A book which tries hard and ultimately fails to live up to its potential. The
opening tries to put a human being into the ultimate horrific situation (wakes
up in a strange, freezing place, starving hungry, tired, wet, in pain, skin
being pulled off by frozen surfaces, being chased by monsters, intermittent
gravity, etc, etc) but despite turning the dial to eleven the horror is not
really conveyed through the prose.
There is a deep idea that a ship is carrying a gene pool to deliver to a distant
planet in order that a new, conquering civilization can be built up there, and
that when things go wrong en-route the ship is able to manipulate and mobilize
this gene pool to create an ecosystem of beings with specialisms to deal with
the situation; but as in all genetic population experiments it goes
Frankenstein-wrong and turns into the horrible mess the book’s protagonist is
`born’ into. The idea is good and gets the book all of its three stars, but the
execution of the novel around that idea lacks vigour and story-telling interest.
The middle section of the book is about making acquaintances and discovering the
environment, but there is little surprise other than it is a big ship with three
hulls (given away by the title) full of monsters, mostly burned-out but with
pockets of habitable rooms. The writing provides little detail or texture, and
springs few surprises other than the anticipatable sudden appearance of
monsters. Of course, it provides some friendly, intelligent monsters too, to
provide our hero with some company.
There is an interesting short chapter in the middle of the end section which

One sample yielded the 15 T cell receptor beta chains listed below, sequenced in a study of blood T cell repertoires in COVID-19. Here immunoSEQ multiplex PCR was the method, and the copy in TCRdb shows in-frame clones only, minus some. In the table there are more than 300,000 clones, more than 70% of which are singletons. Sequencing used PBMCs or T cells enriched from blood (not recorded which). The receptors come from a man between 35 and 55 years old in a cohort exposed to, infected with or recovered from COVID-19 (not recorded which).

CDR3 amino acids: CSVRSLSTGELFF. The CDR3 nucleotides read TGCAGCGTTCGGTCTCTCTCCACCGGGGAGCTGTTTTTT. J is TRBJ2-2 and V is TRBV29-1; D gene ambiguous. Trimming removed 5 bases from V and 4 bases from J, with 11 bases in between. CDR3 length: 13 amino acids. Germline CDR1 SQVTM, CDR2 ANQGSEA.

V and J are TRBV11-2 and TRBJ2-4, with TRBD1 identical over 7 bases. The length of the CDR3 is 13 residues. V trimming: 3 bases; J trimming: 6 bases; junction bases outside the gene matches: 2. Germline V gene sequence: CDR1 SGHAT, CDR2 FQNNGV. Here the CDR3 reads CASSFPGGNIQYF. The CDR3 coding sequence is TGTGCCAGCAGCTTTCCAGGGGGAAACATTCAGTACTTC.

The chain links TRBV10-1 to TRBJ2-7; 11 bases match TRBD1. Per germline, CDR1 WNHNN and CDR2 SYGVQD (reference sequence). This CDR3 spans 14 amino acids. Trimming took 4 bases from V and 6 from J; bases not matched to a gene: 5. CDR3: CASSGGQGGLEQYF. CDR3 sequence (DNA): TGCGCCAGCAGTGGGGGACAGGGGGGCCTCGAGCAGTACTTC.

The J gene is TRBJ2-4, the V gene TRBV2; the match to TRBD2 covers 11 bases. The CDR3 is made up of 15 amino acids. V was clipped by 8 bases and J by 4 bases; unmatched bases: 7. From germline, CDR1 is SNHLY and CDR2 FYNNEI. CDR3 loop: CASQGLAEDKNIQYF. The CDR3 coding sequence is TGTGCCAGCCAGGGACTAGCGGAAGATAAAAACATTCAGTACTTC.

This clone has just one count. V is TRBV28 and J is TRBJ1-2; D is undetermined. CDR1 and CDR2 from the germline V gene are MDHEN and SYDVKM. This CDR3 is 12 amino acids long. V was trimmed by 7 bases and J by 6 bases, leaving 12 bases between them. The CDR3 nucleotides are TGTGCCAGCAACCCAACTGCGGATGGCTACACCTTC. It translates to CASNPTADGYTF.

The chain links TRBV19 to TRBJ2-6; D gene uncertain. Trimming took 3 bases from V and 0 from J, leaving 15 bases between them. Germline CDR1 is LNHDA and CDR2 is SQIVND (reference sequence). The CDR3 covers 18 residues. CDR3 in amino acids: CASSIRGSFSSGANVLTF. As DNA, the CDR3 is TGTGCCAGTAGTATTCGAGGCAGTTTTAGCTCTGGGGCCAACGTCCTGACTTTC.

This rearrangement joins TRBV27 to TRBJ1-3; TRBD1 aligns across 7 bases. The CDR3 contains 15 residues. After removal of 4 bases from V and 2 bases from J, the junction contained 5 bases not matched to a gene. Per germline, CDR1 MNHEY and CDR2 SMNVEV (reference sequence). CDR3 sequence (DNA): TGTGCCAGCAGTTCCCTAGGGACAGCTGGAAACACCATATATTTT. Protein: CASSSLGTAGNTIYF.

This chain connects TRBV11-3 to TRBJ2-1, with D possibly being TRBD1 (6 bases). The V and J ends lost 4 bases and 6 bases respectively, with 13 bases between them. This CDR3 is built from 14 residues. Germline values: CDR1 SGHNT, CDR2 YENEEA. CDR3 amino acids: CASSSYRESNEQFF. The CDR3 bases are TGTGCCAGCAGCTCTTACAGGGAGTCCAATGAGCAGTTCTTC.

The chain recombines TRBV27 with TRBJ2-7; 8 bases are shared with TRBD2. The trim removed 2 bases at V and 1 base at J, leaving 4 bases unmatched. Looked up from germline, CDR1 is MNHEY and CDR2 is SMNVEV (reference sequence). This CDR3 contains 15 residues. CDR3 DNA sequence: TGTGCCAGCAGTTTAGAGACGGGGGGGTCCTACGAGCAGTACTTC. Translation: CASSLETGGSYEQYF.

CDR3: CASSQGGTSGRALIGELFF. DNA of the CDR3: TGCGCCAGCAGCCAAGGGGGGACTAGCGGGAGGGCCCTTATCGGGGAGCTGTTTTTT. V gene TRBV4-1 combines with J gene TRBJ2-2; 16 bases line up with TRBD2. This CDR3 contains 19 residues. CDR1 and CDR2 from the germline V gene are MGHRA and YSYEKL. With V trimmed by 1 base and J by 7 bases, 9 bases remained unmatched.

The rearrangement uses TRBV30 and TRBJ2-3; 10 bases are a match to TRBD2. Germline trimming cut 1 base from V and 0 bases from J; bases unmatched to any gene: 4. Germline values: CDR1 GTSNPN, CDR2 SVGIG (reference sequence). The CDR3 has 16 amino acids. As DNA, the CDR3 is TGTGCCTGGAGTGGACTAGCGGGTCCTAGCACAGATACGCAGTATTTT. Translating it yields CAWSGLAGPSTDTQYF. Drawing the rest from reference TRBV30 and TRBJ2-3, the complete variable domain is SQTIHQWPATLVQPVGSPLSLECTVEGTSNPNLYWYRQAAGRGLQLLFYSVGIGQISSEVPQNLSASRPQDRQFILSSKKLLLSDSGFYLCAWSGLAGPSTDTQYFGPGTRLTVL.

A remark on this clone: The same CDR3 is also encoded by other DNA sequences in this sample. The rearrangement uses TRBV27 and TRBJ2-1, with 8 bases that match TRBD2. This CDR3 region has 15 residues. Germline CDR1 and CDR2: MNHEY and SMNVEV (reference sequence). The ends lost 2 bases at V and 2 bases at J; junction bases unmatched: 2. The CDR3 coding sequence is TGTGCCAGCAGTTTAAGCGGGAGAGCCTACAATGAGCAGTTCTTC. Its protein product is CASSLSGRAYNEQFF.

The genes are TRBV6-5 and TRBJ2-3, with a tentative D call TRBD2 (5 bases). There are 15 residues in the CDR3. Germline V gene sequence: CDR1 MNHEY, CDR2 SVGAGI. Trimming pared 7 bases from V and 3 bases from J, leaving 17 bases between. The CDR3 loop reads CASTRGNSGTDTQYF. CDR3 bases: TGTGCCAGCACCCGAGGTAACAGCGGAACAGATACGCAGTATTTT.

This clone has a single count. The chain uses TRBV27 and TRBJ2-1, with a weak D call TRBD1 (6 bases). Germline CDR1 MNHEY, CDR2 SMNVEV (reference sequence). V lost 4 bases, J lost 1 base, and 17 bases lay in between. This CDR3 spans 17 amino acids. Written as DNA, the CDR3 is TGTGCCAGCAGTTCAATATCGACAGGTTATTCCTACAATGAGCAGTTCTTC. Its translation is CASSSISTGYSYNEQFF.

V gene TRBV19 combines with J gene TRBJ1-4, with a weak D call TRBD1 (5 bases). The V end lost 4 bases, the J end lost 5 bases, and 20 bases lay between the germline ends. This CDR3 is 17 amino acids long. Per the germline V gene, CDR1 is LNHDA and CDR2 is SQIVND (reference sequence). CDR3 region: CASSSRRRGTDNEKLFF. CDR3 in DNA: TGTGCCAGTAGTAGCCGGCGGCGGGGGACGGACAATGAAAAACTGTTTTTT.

breaks the monotonous chronological procession of scenes, where the book really
ends and the conclusion is drawn at a point in time in the future.
There is a Mother figure, almost absurd: the head of the woman the hero believes
he has been dreaming about prior to arrival at the ultimate destination married
to a long body covered in breasts. It turns out this thing has the wrong
intentions and is creating beings with the design to take control of the ship,
producing the monsters in the process; nothing very imaginative.
The final part is weakly concluded overall. We are left only with a vague
notion of a ship which was despatched centuries ago to supply seedling humanity
to a distant part of the universe, got caught up in an unexpected supernova
along the way, instantiated some emergency procedures which led to a localised
on-board war which fizzled away and left the ship able to limp to its intended
conclusion. But one had this vague impression not long into the book anyway.
The essential conclusion to the book is that the ship, including its life
support systems, must be closed down, causing all the living things to freeze to
death. The gene pool will remain intact and when the ship does arrive at the
final destination the new civilization can be realized as per plan; the ship’s
self-defence/healing mechanism does ultimately work but the process required
bringing this unfortunate human into existence in this unfortunate horrific